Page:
President Biden and the Democratic leaders of the House and Senate hope to pass two big domestic spending bills this year that will devote massive amounts of money to everything from Medicare to education to repairing roads and bridges. Here’s what’s in those two bills and how they could affect your life if passed.
What’s the first bill Democrats are looking to pass?
House Speaker Nancy Pelosi is hoping to hold a vote early next week on a bipartisan infrastructure deal that was negotiated with Republicans over the summer.
While about a quarter of the size of Biden’s initial proposal, the bipartisan infrastructure deal comes in at around $1 trillion and covers a wide array of proposals. There is funding for roads and bridges, public transit, rail, seaports and airports. There’s also $65 billion allocated toward providing high-speed broadband internet to all Americans, with another $21 billion allocated to cleaning up so-called Superfund sites, such as abandoned mines and gas wells, that are environmentally toxic.
The bill also includes money for green energy, including the building of a network of electric vehicle chargers, along with electric buses and improvements to the power grid. Some additional funding would go to mitigating the damage from climate catastrophes such as floods, wildfires and droughts while also looking to improve drinking water pipelines, with a focus on eliminating lead pipes. Part of the funding would come from tapping into unspent COVID-19 relief aid.
But some Democratic priorities didn’t make the cut in the bipartisan infrastructure deal, and instead were inserted into a $3.5 trillion budget proposal Democrats hope to pass without any support from Republicans.
Why does the budget deal cost that much?
The current proposal was agreed to by Democrats on the Senate Budget Committee, which is chaired by Sen. Bernie Sanders. The panel agreed on a framework of spending $3.5 trillion over 10 years on a wide array of social programs, down from progressives’ opening bid of $6 trillion over 10 years.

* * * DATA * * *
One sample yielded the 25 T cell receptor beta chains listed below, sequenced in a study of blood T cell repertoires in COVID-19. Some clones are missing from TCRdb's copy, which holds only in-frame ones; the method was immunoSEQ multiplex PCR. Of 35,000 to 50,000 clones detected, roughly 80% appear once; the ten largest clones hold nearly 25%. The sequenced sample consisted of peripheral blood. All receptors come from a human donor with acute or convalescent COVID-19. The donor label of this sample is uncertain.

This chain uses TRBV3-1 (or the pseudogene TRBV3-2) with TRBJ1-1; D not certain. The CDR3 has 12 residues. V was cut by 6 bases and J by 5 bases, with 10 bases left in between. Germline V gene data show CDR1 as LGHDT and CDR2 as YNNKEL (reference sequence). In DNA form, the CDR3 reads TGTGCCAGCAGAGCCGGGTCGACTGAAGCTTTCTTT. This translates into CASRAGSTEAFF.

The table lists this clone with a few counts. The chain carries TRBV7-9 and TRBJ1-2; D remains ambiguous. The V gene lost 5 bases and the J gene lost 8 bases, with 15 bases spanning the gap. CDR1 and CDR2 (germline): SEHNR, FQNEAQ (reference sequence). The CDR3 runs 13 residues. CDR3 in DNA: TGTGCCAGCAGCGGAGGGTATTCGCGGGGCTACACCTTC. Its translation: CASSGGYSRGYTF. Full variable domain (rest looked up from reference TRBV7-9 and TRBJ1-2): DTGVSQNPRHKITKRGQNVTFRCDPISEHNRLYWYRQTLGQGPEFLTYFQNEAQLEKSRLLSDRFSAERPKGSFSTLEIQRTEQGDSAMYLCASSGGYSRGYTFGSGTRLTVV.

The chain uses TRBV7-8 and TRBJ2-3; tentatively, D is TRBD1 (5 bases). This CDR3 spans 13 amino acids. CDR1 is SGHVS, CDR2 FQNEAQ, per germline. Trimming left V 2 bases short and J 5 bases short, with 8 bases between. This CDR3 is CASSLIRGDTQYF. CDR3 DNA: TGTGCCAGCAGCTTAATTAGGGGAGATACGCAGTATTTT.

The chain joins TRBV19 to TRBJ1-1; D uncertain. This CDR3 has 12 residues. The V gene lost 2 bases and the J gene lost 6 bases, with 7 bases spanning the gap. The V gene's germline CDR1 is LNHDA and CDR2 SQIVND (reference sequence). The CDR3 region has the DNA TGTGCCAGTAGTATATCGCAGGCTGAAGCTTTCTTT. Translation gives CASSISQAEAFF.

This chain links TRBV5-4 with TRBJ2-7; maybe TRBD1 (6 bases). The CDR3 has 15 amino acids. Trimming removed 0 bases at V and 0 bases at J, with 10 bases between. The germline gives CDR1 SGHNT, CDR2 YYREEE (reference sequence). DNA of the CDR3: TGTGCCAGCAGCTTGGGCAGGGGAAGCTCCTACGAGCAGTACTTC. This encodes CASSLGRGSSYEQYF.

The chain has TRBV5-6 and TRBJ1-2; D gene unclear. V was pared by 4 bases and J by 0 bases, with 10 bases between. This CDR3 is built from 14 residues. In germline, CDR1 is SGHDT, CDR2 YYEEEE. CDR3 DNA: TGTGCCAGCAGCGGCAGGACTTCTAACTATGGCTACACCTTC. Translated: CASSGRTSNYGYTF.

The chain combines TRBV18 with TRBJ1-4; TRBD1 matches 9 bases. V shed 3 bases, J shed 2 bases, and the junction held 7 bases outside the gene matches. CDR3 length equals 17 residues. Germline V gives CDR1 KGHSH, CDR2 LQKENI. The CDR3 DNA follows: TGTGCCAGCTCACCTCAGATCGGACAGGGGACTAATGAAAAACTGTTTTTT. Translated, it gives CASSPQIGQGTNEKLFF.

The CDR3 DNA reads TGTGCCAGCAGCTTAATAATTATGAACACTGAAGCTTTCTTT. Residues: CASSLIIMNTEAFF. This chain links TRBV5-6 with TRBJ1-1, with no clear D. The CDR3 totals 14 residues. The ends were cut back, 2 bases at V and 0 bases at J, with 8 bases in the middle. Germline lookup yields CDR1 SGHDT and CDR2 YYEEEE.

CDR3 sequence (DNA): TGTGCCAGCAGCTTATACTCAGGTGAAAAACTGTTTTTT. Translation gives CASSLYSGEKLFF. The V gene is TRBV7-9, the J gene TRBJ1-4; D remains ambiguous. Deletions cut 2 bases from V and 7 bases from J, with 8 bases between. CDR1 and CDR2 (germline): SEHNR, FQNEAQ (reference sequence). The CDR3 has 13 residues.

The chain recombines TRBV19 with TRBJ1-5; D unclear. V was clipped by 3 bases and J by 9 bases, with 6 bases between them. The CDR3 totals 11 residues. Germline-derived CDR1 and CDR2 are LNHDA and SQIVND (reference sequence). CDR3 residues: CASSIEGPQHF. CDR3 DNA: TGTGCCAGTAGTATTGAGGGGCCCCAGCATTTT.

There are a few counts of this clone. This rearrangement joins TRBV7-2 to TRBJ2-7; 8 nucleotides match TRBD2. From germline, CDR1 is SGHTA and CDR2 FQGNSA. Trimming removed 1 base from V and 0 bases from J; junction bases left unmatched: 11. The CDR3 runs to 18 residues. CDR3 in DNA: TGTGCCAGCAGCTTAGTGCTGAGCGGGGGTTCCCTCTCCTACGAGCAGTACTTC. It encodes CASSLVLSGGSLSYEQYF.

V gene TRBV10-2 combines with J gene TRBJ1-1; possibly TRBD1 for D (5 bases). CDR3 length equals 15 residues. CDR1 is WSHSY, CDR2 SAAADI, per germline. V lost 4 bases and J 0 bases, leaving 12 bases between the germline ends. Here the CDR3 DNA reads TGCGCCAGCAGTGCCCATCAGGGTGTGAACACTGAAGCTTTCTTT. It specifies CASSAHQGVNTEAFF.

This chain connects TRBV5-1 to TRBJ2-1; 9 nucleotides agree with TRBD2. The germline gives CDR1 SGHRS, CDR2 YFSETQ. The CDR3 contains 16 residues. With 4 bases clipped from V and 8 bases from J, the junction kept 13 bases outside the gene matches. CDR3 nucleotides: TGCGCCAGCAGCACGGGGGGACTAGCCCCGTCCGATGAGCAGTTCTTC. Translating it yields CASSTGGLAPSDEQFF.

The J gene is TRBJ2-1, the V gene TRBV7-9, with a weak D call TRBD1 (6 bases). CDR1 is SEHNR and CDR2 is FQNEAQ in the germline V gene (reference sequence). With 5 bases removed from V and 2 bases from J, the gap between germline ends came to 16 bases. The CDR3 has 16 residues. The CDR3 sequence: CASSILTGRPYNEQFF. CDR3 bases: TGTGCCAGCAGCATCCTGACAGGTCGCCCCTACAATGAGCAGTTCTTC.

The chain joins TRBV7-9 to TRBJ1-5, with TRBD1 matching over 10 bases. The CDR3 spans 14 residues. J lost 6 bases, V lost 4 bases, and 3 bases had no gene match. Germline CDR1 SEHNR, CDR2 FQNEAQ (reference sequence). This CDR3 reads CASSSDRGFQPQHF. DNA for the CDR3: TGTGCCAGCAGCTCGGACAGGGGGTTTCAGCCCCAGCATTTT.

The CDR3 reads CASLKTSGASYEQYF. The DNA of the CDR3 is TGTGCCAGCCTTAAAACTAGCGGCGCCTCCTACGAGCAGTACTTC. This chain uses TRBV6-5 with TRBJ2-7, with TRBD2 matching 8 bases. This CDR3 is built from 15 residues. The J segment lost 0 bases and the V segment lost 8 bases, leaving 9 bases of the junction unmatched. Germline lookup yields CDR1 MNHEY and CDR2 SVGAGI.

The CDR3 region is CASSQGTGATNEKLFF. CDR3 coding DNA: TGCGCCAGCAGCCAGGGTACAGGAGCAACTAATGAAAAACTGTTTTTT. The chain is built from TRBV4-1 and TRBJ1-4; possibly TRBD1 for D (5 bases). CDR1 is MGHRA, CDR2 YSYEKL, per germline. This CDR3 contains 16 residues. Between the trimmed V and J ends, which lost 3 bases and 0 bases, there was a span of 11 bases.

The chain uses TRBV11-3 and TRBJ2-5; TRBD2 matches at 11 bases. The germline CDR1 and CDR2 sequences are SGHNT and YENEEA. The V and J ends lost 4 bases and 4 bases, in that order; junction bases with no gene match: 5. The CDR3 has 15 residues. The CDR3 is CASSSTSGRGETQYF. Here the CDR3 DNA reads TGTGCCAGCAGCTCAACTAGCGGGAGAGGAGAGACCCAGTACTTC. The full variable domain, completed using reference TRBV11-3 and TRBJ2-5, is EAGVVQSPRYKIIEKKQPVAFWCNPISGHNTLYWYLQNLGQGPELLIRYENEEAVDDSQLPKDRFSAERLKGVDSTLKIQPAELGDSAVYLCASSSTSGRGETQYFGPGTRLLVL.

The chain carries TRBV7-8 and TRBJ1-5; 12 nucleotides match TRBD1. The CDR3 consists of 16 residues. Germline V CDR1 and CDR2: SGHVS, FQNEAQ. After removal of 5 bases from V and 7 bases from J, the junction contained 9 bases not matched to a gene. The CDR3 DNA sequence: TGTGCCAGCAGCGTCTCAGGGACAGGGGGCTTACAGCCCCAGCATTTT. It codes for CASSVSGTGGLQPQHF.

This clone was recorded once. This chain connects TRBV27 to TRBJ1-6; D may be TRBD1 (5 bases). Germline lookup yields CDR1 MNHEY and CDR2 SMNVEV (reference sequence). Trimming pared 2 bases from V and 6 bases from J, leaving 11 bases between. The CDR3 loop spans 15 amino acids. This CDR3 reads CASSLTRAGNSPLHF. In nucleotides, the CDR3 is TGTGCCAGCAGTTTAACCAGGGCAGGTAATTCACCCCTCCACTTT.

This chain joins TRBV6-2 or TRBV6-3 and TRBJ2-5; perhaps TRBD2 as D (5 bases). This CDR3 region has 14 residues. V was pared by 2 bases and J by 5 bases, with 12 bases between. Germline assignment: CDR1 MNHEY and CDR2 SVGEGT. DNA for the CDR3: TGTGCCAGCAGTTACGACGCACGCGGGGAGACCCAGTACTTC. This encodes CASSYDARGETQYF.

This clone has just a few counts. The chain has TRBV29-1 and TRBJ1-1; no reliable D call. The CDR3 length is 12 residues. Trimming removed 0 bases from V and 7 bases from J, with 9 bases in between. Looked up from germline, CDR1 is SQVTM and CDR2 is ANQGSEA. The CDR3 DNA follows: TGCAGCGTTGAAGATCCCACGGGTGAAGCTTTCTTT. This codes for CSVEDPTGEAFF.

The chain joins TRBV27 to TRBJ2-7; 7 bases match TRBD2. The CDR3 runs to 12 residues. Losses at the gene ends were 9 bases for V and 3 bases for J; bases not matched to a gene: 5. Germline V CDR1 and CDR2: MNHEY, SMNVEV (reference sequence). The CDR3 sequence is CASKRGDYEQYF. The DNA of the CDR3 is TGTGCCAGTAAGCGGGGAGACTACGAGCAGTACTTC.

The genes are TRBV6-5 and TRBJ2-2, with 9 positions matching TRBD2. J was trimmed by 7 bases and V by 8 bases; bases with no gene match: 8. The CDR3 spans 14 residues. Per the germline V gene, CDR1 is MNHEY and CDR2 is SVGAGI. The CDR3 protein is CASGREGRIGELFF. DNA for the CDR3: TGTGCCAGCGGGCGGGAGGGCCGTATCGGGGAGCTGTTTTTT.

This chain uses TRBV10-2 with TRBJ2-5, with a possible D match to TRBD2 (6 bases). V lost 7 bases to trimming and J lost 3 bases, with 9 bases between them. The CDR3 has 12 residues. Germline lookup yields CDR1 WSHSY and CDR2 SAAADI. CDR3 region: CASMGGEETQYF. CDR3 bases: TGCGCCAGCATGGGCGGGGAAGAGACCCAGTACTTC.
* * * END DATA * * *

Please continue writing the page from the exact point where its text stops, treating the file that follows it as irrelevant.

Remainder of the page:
What would the budget deal mean for parents?
The proposed budget plan would ensure paid family leave for parents just before and after a child’s birth. It would also help fund day care and establish universal pre-kindergarten for 3- and 4-year-olds.
After high school graduation, the plan would provide funding for two years of free community college. Additionally, it would expand Pell Grants and provide additional funding for historically black colleges and universities.
The bill would also extend the expanded child tax credits that temporarily went into effect with the passage of the American Rescue Plan earlier this year, resulting in hundreds of dollars per child for most Americans. Those payments — up to $300 per child — are set to expire in 2022.
What about older Americans?
The plan would help cover the cost of care for the elderly and the disabled, such as by helping pay for nurses and other visiting medical staffers that would allow some people currently living in assisted-living facilities move back into their homes. The proposal would also expand Medicare to include dental, vision and hearing benefits, lowering overall health care costs.